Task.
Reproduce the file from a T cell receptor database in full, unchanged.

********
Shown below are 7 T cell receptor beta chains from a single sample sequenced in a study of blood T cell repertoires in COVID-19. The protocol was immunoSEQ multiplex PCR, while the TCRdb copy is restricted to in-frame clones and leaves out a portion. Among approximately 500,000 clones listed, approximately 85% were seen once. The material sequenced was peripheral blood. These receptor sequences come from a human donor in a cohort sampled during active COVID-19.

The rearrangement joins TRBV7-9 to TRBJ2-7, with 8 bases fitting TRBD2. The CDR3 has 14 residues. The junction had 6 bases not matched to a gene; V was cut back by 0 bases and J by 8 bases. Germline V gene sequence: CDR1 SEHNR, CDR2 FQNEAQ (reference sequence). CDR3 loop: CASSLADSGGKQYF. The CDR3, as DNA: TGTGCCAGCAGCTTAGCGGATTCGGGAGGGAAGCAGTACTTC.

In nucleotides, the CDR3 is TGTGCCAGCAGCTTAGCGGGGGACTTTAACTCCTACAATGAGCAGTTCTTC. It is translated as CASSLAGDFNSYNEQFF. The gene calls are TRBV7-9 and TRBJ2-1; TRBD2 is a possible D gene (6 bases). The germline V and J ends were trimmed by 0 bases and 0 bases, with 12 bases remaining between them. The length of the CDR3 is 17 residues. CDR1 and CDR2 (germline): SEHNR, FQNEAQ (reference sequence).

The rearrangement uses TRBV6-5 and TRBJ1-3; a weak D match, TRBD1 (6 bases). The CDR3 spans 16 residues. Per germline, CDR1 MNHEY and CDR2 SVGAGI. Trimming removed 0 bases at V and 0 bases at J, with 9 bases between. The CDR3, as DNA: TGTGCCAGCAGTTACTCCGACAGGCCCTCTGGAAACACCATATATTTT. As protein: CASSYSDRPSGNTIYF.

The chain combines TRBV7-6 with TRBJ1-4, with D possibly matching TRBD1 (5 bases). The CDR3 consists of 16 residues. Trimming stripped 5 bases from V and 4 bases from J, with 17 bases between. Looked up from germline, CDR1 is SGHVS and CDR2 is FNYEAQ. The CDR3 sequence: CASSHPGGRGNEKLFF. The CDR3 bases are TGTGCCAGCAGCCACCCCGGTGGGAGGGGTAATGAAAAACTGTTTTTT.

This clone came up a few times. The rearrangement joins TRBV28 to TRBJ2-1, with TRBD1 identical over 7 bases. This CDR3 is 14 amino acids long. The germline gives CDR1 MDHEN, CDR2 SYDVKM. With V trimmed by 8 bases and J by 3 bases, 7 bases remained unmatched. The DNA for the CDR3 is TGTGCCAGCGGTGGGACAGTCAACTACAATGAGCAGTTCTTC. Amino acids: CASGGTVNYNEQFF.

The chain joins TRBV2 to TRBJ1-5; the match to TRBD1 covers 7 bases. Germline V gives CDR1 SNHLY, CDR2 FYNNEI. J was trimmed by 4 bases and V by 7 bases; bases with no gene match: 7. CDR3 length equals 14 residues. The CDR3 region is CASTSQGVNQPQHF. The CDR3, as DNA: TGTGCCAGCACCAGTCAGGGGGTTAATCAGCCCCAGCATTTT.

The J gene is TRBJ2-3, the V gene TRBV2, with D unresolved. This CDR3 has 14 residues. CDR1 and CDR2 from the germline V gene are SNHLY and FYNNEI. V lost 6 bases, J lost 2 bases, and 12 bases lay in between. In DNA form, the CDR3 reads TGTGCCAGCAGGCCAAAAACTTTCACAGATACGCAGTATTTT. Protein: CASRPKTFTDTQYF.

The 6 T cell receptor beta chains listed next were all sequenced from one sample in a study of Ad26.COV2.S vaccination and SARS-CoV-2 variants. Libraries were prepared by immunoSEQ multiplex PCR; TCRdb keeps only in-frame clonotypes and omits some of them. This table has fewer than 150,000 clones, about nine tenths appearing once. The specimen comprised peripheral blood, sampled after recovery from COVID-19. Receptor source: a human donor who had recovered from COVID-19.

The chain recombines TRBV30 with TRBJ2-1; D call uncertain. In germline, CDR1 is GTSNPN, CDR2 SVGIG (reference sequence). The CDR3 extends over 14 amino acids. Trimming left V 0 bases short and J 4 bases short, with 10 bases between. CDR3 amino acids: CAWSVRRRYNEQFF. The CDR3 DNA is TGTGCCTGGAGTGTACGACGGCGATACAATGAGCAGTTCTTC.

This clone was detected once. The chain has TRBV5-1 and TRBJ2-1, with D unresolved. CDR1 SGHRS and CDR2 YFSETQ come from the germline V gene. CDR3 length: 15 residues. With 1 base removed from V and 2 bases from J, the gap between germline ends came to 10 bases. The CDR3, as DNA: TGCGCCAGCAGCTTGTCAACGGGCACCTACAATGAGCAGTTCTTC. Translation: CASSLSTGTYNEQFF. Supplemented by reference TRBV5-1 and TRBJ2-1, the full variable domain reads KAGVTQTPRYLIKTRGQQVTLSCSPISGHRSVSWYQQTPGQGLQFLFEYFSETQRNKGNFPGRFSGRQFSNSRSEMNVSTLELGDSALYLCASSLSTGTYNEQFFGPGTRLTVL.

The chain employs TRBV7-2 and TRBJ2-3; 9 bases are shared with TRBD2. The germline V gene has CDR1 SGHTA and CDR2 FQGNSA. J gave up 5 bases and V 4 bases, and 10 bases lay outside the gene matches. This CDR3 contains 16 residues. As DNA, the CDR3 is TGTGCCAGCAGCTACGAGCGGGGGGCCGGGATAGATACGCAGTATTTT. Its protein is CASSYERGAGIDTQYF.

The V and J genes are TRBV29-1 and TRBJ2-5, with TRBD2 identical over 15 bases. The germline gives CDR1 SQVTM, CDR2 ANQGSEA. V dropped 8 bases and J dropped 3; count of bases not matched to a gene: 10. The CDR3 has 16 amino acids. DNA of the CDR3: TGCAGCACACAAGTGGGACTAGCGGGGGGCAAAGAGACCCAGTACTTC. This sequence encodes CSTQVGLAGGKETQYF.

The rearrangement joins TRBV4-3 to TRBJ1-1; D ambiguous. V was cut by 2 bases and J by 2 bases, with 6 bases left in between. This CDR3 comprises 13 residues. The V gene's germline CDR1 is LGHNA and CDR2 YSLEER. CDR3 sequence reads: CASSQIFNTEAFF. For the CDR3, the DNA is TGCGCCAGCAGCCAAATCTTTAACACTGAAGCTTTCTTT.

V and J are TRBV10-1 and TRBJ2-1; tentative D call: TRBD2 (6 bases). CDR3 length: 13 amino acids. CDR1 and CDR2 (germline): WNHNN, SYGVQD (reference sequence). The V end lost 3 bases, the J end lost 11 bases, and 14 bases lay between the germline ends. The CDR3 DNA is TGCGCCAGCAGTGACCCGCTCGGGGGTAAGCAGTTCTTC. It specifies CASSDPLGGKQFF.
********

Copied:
Shown below are 7 T cell receptor beta chains from a single sample sequenced in a study of blood T cell repertoires in COVID-19. The protocol was immunoSEQ multiplex PCR, while the TCRdb copy is restricted to in-frame clones and leaves out a portion. Among approximately 500,000 clones listed, approximately 85% were seen once. The material sequenced was peripheral blood. These receptor sequences come from a human donor in a cohort sampled during active COVID-19.

The rearrangement joins TRBV7-9 to TRBJ2-7, with 8 bases fitting TRBD2. The CDR3 has 14 residues. The junction had 6 bases not matched to a gene; V was cut back by 0 bases and J by 8 bases. Germline V gene sequence: CDR1 SEHNR, CDR2 FQNEAQ (reference sequence). CDR3 loop: CASSLADSGGKQYF. The CDR3, as DNA: TGTGCCAGCAGCTTAGCGGATTCGGGAGGGAAGCAGTACTTC.

In nucleotides, the CDR3 is TGTGCCAGCAGCTTAGCGGGGGACTTTAACTCCTACAATGAGCAGTTCTTC. It is translated as CASSLAGDFNSYNEQFF. The gene calls are TRBV7-9 and TRBJ2-1; TRBD2 is a possible D gene (6 bases). The germline V and J ends were trimmed by 0 bases and 0 bases, with 12 bases remaining between them. The length of the CDR3 is 17 residues. CDR1 and CDR2 (germline): SEHNR, FQNEAQ (reference sequence).

The rearrangement uses TRBV6-5 and TRBJ1-3; a weak D match, TRBD1 (6 bases). The CDR3 spans 16 residues. Per germline, CDR1 MNHEY and CDR2 SVGAGI. Trimming removed 0 bases at V and 0 bases at J, with 9 bases between. The CDR3, as DNA: TGTGCCAGCAGTTACTCCGACAGGCCCTCTGGAAACACCATATATTTT. As protein: CASSYSDRPSGNTIYF.

The chain combines TRBV7-6 with TRBJ1-4, with D possibly matching TRBD1 (5 bases). The CDR3 consists of 16 residues. Trimming stripped 5 bases from V and 4 bases from J, with 17 bases between. Looked up from germline, CDR1 is SGHVS and CDR2 is FNYEAQ. The CDR3 sequence: CASSHPGGRGNEKLFF. The CDR3 bases are TGTGCCAGCAGCCACCCCGGTGGGAGGGGTAATGAAAAACTGTTTTTT.

This clone came up a few times. The rearrangement joins TRBV28 to TRBJ2-1, with TRBD1 identical over 7 bases. This CDR3 is 14 amino acids long. The germline gives CDR1 MDHEN, CDR2 SYDVKM. With V trimmed by 8 bases and J by 3 bases, 7 bases remained unmatched. The DNA for the CDR3 is TGTGCCAGCGGTGGGACAGTCAACTACAATGAGCAGTTCTTC. Amino acids: CASGGTVNYNEQFF.

The chain joins TRBV2 to TRBJ1-5; the match to TRBD1 covers 7 bases. Germline V gives CDR1 SNHLY, CDR2 FYNNEI. J was trimmed by 4 bases and V by 7 bases; bases with no gene match: 7. CDR3 length equals 14 residues. The CDR3 region is CASTSQGVNQPQHF. The CDR3, as DNA: TGTGCCAGCACCAGTCAGGGGGTTAATCAGCCCCAGCATTTT.

The J gene is TRBJ2-3, the V gene TRBV2, with D unresolved. This CDR3 has 14 residues. CDR1 and CDR2 from the germline V gene are SNHLY and FYNNEI. V lost 6 bases, J lost 2 bases, and 12 bases lay in between. In DNA form, the CDR3 reads TGTGCCAGCAGGCCAAAAACTTTCACAGATACGCAGTATTTT. Protein: CASRPKTFTDTQYF.

The 6 T cell receptor beta chains listed next were all sequenced from one sample in a study of Ad26.COV2.S vaccination and SARS-CoV-2 variants. Libraries were prepared by immunoSEQ multiplex PCR; TCRdb keeps only in-frame clonotypes and omits some of them. This table has fewer than 150,000 clones, about nine tenths appearing once. The specimen comprised peripheral blood, sampled after recovery from COVID-19. Receptor source: a human donor who had recovered from COVID-19.

The chain recombines TRBV30 with TRBJ2-1; D call uncertain. In germline, CDR1 is GTSNPN, CDR2 SVGIG (reference sequence). The CDR3 extends over 14 amino acids. Trimming left V 0 bases short and J 4 bases short, with 10 bases between. CDR3 amino acids: CAWSVRRRYNEQFF. The CDR3 DNA is TGTGCCTGGAGTGTACGACGGCGATACAATGAGCAGTTCTTC.

This clone was detected once. The chain has TRBV5-1 and TRBJ2-1, with D unresolved. CDR1 SGHRS and CDR2 YFSETQ come from the germline V gene. CDR3 length: 15 residues. With 1 base removed from V and 2 bases from J, the gap between germline ends came to 10 bases. The CDR3, as DNA: TGCGCCAGCAGCTTGTCAACGGGCACCTACAATGAGCAGTTCTTC. Translation: CASSLSTGTYNEQFF. Supplemented by reference TRBV5-1 and TRBJ2-1, the full variable domain reads KAGVTQTPRYLIKTRGQQVTLSCSPISGHRSVSWYQQTPGQGLQFLFEYFSETQRNKGNFPGRFSGRQFSNSRSEMNVSTLELGDSALYLCASSLSTGTYNEQFFGPGTRLTVL.

The chain employs TRBV7-2 and TRBJ2-3; 9 bases are shared with TRBD2. The germline V gene has CDR1 SGHTA and CDR2 FQGNSA. J gave up 5 bases and V 4 bases, and 10 bases lay outside the gene matches. This CDR3 contains 16 residues. As DNA, the CDR3 is TGTGCCAGCAGCTACGAGCGGGGGGCCGGGATAGATACGCAGTATTTT. Its protein is CASSYERGAGIDTQYF.

The V and J genes are TRBV29-1 and TRBJ2-5, with TRBD2 identical over 15 bases. The germline gives CDR1 SQVTM, CDR2 ANQGSEA. V dropped 8 bases and J dropped 3; count of bases not matched to a gene: 10. The CDR3 has 16 amino acids. DNA of the CDR3: TGCAGCACACAAGTGGGACTAGCGGGGGGCAAAGAGACCCAGTACTTC. This sequence encodes CSTQVGLAGGKETQYF.

The rearrangement joins TRBV4-3 to TRBJ1-1; D ambiguous. V was cut by 2 bases and J by 2 bases, with 6 bases left in between. This CDR3 comprises 13 residues. The V gene's germline CDR1 is LGHNA and CDR2 YSLEER. CDR3 sequence reads: CASSQIFNTEAFF. For the CDR3, the DNA is TGCGCCAGCAGCCAAATCTTTAACACTGAAGCTTTCTTT.

V and J are TRBV10-1 and TRBJ2-1; tentative D call: TRBD2 (6 bases). CDR3 length: 13 amino acids. CDR1 and CDR2 (germline): WNHNN, SYGVQD (reference sequence). The V end lost 3 bases, the J end lost 11 bases, and 14 bases lay between the germline ends. The CDR3 DNA is TGCGCCAGCAGTGACCCGCTCGGGGGTAAGCAGTTCTTC. It specifies CASSDPLGGKQFF.